Shoes, bags, sports equipment, upholstery, your favorite jacket… chances are you own leather goods in some form. Traditional animal leathers date back to around 7 000 years ago, when humans first discovered strategies for preserving and using animal skins leftover from the food they would consume. Now, advances in improving leather’s durability and flexibility have led it to be incorporated in a wide variety of consumer goods, accounting for 340 billion dollars (CAD) in global trade every year.
Animal leather is obtained from the hides or skins of animals that have gone through a process known as tanning. Tanning gets its name from the use of molecules known as tannic acids, which bind to the proteins in animal skins and prevent them from decaying. This chemical transformation is ultimately what provides leather with the durability that we know and love. Tanning agents can be derived from plant sources, fish or animal oils, mineral salts (chromium sulphate), or synthetic molecules such as glutaraldehyde or formaldehyde. Although plant or animal derived tanning agents have significantly lower toxicity and environmental impact, they are much less powerful than other available options, leading to longer processing times and reduced durability of the leather. For these reasons, chromium sulphate and aldehydes are the most popular options, despite their known carcinogenic and mutagenic properties.
Besides tanning, many other steps are included in transforming animal skins into a final product. Each step serves a purpose in providing a soft, flexible, uniform leather, but generally relies on the use of more toxic chemicals. Hydrogen sulfide and ammonia are commonly used to prepare leathers for tanning and are linked to irritation of the eyes and skin, damage to respiratory and nervous systems, and digestive issues. Hydrogen sulfide can also contribute to acid rains. The use of these chemicals is especially hazardous for those working in the leather industry, but poses risks to everyone worldwide through the pollution of water and air, and bioaccumulation in our food, whether plant or animal-based.
Leather production requires a good amount of other resources. For one kilogram of leather, 17.5 to 25.5 liters of wastewater are produced (this does not include the amount of water needed to raise an animal from birth to slaughter). This wastewater is mostly left untreated before being dumped back into the environment, contaminants and all. The carbon footprint of leather isn’t negligible either, with one pair of animal leather shoes representing 40.7 kg of carbon dioxide emissions. This number climbs to an average of 100.6 kg for a leather tote bag or 176 kg for a leather jacket. This carbon footprint considers the entire life cycle of the item, from animal agriculture (from which the leather is obtained) to final processing steps.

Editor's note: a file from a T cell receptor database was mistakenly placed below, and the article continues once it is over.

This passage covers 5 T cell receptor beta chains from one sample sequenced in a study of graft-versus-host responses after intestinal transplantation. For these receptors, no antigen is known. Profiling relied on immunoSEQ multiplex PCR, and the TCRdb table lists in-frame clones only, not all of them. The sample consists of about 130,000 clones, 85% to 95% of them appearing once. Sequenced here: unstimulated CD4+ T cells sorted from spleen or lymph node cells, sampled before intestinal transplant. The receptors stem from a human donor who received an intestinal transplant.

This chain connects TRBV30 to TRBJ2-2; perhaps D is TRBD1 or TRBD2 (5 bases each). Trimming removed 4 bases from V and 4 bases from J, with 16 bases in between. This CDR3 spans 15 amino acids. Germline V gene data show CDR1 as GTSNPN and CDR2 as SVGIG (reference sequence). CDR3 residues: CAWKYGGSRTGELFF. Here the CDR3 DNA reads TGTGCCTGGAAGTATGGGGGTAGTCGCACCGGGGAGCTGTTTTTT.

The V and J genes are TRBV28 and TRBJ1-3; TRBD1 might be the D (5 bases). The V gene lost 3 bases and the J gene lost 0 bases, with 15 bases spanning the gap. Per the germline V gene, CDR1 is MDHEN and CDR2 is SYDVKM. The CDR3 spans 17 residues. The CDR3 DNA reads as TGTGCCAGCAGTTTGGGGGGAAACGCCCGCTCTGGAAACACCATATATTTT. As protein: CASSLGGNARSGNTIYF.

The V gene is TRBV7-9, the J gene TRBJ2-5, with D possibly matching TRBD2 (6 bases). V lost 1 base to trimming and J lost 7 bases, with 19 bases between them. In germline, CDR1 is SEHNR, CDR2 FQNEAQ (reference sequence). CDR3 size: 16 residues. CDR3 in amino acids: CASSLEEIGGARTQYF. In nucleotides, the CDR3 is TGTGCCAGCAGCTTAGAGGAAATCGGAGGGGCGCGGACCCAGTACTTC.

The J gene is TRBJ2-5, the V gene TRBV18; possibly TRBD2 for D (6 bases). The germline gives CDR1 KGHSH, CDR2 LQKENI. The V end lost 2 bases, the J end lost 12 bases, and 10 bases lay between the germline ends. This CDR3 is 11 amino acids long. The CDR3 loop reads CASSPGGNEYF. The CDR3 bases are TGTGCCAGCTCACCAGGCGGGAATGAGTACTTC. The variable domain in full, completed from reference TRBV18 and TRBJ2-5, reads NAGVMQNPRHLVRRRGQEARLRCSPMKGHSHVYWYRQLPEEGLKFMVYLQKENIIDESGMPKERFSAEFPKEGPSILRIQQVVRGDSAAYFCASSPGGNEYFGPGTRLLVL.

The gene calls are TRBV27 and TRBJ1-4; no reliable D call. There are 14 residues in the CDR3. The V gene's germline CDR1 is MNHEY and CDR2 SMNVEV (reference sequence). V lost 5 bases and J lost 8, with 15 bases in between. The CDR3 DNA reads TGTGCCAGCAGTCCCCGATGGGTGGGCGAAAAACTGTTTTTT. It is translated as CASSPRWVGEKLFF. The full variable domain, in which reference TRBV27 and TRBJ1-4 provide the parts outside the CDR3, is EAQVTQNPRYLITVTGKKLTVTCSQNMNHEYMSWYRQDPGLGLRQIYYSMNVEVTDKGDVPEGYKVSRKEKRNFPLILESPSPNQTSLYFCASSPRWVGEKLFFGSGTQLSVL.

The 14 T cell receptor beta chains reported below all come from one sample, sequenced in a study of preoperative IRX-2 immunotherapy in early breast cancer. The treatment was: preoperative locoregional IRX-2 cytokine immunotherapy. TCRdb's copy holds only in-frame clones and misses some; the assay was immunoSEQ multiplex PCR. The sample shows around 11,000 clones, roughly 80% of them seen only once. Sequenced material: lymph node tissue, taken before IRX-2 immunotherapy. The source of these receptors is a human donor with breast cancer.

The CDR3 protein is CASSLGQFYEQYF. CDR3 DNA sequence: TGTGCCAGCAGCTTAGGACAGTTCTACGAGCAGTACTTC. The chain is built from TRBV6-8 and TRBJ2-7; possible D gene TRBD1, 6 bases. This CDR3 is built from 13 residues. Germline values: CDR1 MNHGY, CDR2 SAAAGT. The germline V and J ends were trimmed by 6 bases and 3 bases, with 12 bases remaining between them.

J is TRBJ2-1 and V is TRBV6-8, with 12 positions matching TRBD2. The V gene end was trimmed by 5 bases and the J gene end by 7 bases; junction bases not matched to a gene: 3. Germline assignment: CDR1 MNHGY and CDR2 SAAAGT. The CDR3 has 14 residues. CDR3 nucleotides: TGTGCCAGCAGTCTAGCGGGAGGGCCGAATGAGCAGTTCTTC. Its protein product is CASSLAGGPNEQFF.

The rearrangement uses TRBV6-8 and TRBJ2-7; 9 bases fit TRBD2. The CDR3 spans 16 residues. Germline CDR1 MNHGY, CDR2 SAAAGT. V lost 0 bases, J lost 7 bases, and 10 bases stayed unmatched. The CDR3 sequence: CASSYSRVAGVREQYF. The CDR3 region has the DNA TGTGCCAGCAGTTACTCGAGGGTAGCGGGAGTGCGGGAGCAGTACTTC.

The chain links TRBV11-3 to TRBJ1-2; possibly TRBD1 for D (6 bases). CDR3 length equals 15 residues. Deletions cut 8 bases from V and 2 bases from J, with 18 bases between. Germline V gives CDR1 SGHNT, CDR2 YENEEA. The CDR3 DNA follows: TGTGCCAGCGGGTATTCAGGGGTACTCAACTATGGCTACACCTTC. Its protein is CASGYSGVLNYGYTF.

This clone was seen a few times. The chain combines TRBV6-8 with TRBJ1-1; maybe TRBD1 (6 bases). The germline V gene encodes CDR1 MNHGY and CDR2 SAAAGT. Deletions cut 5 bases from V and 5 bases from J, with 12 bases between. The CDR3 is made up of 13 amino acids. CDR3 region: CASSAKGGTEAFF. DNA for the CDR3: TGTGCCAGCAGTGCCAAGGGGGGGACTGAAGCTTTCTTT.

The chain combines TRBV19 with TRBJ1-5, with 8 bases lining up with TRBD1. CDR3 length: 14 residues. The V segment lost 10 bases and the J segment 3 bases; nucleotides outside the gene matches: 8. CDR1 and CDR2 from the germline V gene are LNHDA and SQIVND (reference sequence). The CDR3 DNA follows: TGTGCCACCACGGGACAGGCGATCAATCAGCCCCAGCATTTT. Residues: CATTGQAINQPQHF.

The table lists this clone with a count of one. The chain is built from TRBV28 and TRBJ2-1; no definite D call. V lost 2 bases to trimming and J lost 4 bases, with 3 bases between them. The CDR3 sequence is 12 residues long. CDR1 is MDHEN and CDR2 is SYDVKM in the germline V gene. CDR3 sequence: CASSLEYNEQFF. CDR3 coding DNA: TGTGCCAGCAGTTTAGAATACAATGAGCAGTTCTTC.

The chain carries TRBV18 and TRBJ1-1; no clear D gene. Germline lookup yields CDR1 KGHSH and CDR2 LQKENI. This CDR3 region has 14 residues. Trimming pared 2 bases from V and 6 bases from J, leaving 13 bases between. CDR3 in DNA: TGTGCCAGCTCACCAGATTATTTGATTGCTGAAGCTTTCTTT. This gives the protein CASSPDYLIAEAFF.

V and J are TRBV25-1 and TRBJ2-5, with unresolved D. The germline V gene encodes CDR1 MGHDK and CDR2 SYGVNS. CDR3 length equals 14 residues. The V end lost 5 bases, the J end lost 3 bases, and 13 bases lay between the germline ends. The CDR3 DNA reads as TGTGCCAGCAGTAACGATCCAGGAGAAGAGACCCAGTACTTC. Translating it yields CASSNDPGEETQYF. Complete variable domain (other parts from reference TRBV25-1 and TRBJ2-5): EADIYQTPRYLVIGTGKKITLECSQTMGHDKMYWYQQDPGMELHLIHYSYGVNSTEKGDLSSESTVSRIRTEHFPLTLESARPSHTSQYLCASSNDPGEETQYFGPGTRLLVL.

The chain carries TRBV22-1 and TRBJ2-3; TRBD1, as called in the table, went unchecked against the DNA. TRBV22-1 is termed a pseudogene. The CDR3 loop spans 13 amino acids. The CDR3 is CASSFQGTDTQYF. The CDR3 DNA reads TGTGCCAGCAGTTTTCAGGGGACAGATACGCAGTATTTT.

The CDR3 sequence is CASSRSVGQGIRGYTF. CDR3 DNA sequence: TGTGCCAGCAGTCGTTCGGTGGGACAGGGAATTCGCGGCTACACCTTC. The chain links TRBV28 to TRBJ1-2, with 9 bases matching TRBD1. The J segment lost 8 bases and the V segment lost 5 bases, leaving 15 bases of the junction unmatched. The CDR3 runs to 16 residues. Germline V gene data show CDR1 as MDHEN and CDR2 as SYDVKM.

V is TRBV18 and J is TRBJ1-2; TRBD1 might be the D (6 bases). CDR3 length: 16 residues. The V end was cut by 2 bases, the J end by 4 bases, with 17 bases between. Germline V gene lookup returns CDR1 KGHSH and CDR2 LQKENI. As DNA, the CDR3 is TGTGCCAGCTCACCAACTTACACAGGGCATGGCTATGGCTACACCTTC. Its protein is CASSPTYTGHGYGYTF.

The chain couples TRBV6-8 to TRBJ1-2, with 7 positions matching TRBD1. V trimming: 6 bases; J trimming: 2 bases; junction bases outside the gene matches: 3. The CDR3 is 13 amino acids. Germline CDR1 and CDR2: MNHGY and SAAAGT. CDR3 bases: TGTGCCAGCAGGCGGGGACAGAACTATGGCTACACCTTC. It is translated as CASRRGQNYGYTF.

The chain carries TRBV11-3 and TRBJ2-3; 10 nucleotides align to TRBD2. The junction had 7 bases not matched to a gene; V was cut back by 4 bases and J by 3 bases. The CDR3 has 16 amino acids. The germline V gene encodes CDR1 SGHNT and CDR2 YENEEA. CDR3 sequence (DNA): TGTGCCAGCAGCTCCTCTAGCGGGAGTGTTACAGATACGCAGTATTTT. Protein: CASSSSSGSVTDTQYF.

Animal leathers are vey diverse in origin. While some come from animals such as lizards, snakes, eels, fish, ostriches, and kangaroos, leathers most commonly come from seven main groups. These include cattle (cows, calves, and oxen), sheep and lambs, goats and kids, equine animals (horses, mules, and zebras), buffalo, pigs and hogs, and aquatic animals (seals, walruses, whales, crocodiles, and alligators). In the early days of leather, transforming animal hides and skins was a way to value the by-products of eating meat. Today, the industries are separate and animals are raised for the sole purpose of being killed for their skins. For cattle-leather alone, an estimated global heard of one billion animals currently exists, 290 million of whom are killed each year. This is a significant contributor to leather’s high carbon footprint. Animal cruelty and carbon emissions from animal agriculture are the two main concerns driving the rise of vegan leathers in recent years. But, besides the question of animal ethics, are vegan leathers truly more sustainable?